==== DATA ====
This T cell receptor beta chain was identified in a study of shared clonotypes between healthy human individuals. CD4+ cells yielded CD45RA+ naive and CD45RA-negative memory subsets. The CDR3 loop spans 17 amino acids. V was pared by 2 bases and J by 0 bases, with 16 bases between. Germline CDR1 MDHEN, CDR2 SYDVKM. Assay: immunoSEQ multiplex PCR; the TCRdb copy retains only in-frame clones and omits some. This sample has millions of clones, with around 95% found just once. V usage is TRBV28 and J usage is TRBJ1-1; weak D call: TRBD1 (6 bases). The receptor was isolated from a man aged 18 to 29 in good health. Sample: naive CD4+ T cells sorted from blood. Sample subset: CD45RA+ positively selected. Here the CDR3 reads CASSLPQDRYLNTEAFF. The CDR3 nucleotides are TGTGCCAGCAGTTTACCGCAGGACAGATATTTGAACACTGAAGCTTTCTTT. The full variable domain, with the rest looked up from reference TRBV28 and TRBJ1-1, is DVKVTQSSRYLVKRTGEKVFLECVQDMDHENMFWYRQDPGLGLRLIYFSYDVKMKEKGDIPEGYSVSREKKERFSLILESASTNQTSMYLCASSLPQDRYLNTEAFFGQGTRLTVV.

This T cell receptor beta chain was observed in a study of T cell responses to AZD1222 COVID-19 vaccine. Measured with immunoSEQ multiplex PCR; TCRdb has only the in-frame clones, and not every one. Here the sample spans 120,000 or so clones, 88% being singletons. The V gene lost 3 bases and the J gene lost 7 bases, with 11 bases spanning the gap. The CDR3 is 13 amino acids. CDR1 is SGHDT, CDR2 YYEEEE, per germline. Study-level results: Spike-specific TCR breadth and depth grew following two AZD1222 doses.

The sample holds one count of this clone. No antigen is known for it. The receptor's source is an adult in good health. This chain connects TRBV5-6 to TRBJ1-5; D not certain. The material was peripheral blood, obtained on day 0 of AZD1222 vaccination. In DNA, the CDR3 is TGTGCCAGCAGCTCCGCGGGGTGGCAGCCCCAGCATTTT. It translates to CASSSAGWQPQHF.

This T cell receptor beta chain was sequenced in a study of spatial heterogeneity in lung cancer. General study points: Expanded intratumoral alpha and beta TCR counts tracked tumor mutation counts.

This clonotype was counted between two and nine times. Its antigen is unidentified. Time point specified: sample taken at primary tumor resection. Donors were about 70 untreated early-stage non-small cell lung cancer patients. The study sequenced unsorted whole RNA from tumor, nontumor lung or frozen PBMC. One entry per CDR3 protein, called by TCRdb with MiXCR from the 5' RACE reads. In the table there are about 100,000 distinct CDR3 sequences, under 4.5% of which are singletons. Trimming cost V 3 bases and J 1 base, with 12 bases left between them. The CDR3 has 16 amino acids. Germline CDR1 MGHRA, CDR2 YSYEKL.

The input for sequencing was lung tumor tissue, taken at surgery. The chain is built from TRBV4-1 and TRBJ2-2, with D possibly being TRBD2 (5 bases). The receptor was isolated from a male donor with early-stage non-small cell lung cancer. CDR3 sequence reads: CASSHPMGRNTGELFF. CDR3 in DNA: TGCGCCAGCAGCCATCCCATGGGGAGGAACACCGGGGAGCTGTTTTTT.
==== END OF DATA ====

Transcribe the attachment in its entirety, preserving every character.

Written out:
This T cell receptor beta chain was identified in a study of shared clonotypes between healthy human individuals. CD4+ cells yielded CD45RA+ naive and CD45RA-negative memory subsets. The CDR3 loop spans 17 amino acids. V was pared by 2 bases and J by 0 bases, with 16 bases between. Germline CDR1 MDHEN, CDR2 SYDVKM. Assay: immunoSEQ multiplex PCR; the TCRdb copy retains only in-frame clones and omits some. This sample has millions of clones, with around 95% found just once. V usage is TRBV28 and J usage is TRBJ1-1; weak D call: TRBD1 (6 bases). The receptor was isolated from a man aged 18 to 29 in good health. Sample: naive CD4+ T cells sorted from blood. Sample subset: CD45RA+ positively selected. Here the CDR3 reads CASSLPQDRYLNTEAFF. The CDR3 nucleotides are TGTGCCAGCAGTTTACCGCAGGACAGATATTTGAACACTGAAGCTTTCTTT. The full variable domain, with the rest looked up from reference TRBV28 and TRBJ1-1, is DVKVTQSSRYLVKRTGEKVFLECVQDMDHENMFWYRQDPGLGLRLIYFSYDVKMKEKGDIPEGYSVSREKKERFSLILESASTNQTSMYLCASSLPQDRYLNTEAFFGQGTRLTVV.

This T cell receptor beta chain was observed in a study of T cell responses to AZD1222 COVID-19 vaccine. Measured with immunoSEQ multiplex PCR; TCRdb has only the in-frame clones, and not every one. Here the sample spans 120,000 or so clones, 88% being singletons. The V gene lost 3 bases and the J gene lost 7 bases, with 11 bases spanning the gap. The CDR3 is 13 amino acids. CDR1 is SGHDT, CDR2 YYEEEE, per germline. Study-level results: Spike-specific TCR breadth and depth grew following two AZD1222 doses.

The sample holds one count of this clone. No antigen is known for it. The receptor's source is an adult in good health. This chain connects TRBV5-6 to TRBJ1-5; D not certain. The material was peripheral blood, obtained on day 0 of AZD1222 vaccination. In DNA, the CDR3 is TGTGCCAGCAGCTCCGCGGGGTGGCAGCCCCAGCATTTT. It translates to CASSSAGWQPQHF.

This T cell receptor beta chain was sequenced in a study of spatial heterogeneity in lung cancer. General study points: Expanded intratumoral alpha and beta TCR counts tracked tumor mutation counts.

This clonotype was counted between two and nine times. Its antigen is unidentified. Time point specified: sample taken at primary tumor resection. Donors were about 70 untreated early-stage non-small cell lung cancer patients. The study sequenced unsorted whole RNA from tumor, nontumor lung or frozen PBMC. One entry per CDR3 protein, called by TCRdb with MiXCR from the 5' RACE reads. In the table there are about 100,000 distinct CDR3 sequences, under 4.5% of which are singletons. Trimming cost V 3 bases and J 1 base, with 12 bases left between them. The CDR3 has 16 amino acids. Germline CDR1 MGHRA, CDR2 YSYEKL.

The input for sequencing was lung tumor tissue, taken at surgery. The chain is built from TRBV4-1 and TRBJ2-2, with D possibly being TRBD2 (5 bases). The receptor was isolated from a male donor with early-stage non-small cell lung cancer. CDR3 sequence reads: CASSHPMGRNTGELFF. CDR3 in DNA: TGCGCCAGCAGCCATCCCATGGGGAGGAACACCGGGGAGCTGTTTTTT.